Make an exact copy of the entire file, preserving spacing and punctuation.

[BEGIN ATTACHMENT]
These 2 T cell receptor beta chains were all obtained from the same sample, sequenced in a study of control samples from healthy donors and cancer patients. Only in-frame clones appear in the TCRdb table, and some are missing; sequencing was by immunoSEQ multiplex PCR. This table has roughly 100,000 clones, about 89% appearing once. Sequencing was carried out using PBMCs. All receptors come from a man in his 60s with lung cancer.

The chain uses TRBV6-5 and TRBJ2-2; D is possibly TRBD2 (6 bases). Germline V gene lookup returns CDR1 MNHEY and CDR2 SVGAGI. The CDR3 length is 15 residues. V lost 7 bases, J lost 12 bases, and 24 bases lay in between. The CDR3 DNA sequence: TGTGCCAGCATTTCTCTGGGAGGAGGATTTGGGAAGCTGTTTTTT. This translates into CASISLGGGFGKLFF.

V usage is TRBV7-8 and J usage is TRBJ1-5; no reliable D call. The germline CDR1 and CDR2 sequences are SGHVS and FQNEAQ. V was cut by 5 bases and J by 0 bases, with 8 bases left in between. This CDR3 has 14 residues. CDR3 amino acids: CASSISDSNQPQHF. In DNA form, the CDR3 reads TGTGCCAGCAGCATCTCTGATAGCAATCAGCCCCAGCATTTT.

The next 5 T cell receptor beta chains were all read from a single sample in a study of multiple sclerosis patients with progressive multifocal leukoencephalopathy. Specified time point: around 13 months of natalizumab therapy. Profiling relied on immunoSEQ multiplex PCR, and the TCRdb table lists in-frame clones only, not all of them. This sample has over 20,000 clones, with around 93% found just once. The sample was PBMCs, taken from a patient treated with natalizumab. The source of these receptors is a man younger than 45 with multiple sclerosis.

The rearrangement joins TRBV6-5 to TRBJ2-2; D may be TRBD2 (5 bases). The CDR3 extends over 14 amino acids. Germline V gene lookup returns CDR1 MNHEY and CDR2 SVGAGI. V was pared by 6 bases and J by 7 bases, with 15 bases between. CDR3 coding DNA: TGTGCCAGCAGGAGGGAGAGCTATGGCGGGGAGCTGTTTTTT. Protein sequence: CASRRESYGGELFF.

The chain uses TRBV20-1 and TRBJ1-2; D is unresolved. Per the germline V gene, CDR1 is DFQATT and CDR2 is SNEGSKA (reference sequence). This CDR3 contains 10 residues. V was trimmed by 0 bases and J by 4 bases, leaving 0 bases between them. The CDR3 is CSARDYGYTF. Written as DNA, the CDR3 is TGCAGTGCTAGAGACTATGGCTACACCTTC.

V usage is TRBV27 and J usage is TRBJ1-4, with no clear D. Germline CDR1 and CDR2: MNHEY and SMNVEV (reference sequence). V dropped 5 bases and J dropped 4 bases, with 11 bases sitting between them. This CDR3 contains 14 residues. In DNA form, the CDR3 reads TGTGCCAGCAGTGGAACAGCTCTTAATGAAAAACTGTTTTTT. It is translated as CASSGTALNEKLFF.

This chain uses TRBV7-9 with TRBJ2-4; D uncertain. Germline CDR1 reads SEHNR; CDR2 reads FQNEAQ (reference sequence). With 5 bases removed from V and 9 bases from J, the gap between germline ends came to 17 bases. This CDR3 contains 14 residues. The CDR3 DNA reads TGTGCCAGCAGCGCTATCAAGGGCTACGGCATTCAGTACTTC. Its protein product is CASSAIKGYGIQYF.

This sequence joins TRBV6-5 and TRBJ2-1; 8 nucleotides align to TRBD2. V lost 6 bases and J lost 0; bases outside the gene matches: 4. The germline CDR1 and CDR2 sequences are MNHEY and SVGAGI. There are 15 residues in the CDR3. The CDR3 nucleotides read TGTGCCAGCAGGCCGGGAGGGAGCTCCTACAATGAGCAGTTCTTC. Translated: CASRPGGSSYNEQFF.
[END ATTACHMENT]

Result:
These 2 T cell receptor beta chains were all obtained from the same sample, sequenced in a study of control samples from healthy donors and cancer patients. Only in-frame clones appear in the TCRdb table, and some are missing; sequencing was by immunoSEQ multiplex PCR. This table has roughly 100,000 clones, about 89% appearing once. Sequencing was carried out using PBMCs. All receptors come from a man in his 60s with lung cancer.

The chain uses TRBV6-5 and TRBJ2-2; D is possibly TRBD2 (6 bases). Germline V gene lookup returns CDR1 MNHEY and CDR2 SVGAGI. The CDR3 length is 15 residues. V lost 7 bases, J lost 12 bases, and 24 bases lay in between. The CDR3 DNA sequence: TGTGCCAGCATTTCTCTGGGAGGAGGATTTGGGAAGCTGTTTTTT. This translates into CASISLGGGFGKLFF.

V usage is TRBV7-8 and J usage is TRBJ1-5; no reliable D call. The germline CDR1 and CDR2 sequences are SGHVS and FQNEAQ. V was cut by 5 bases and J by 0 bases, with 8 bases left in between. This CDR3 has 14 residues. CDR3 amino acids: CASSISDSNQPQHF. In DNA form, the CDR3 reads TGTGCCAGCAGCATCTCTGATAGCAATCAGCCCCAGCATTTT.

The next 5 T cell receptor beta chains were all read from a single sample in a study of multiple sclerosis patients with progressive multifocal leukoencephalopathy. Specified time point: around 13 months of natalizumab therapy. Profiling relied on immunoSEQ multiplex PCR, and the TCRdb table lists in-frame clones only, not all of them. This sample has over 20,000 clones, with around 93% found just once. The sample was PBMCs, taken from a patient treated with natalizumab. The source of these receptors is a man younger than 45 with multiple sclerosis.

The rearrangement joins TRBV6-5 to TRBJ2-2; D may be TRBD2 (5 bases). The CDR3 extends over 14 amino acids. Germline V gene lookup returns CDR1 MNHEY and CDR2 SVGAGI. V was pared by 6 bases and J by 7 bases, with 15 bases between. CDR3 coding DNA: TGTGCCAGCAGGAGGGAGAGCTATGGCGGGGAGCTGTTTTTT. Protein sequence: CASRRESYGGELFF.

The chain uses TRBV20-1 and TRBJ1-2; D is unresolved. Per the germline V gene, CDR1 is DFQATT and CDR2 is SNEGSKA (reference sequence). This CDR3 contains 10 residues. V was trimmed by 0 bases and J by 4 bases, leaving 0 bases between them. The CDR3 is CSARDYGYTF. Written as DNA, the CDR3 is TGCAGTGCTAGAGACTATGGCTACACCTTC.

V usage is TRBV27 and J usage is TRBJ1-4, with no clear D. Germline CDR1 and CDR2: MNHEY and SMNVEV (reference sequence). V dropped 5 bases and J dropped 4 bases, with 11 bases sitting between them. This CDR3 contains 14 residues. In DNA form, the CDR3 reads TGTGCCAGCAGTGGAACAGCTCTTAATGAAAAACTGTTTTTT. It is translated as CASSGTALNEKLFF.

This chain uses TRBV7-9 with TRBJ2-4; D uncertain. Germline CDR1 reads SEHNR; CDR2 reads FQNEAQ (reference sequence). With 5 bases removed from V and 9 bases from J, the gap between germline ends came to 17 bases. This CDR3 contains 14 residues. The CDR3 DNA reads TGTGCCAGCAGCGCTATCAAGGGCTACGGCATTCAGTACTTC. Its protein product is CASSAIKGYGIQYF.

This sequence joins TRBV6-5 and TRBJ2-1; 8 nucleotides align to TRBD2. V lost 6 bases and J lost 0; bases outside the gene matches: 4. The germline CDR1 and CDR2 sequences are MNHEY and SVGAGI. There are 15 residues in the CDR3. The CDR3 nucleotides read TGTGCCAGCAGGCCGGGAGGGAGCTCCTACAATGAGCAGTTCTTC. Translated: CASRPGGSSYNEQFF.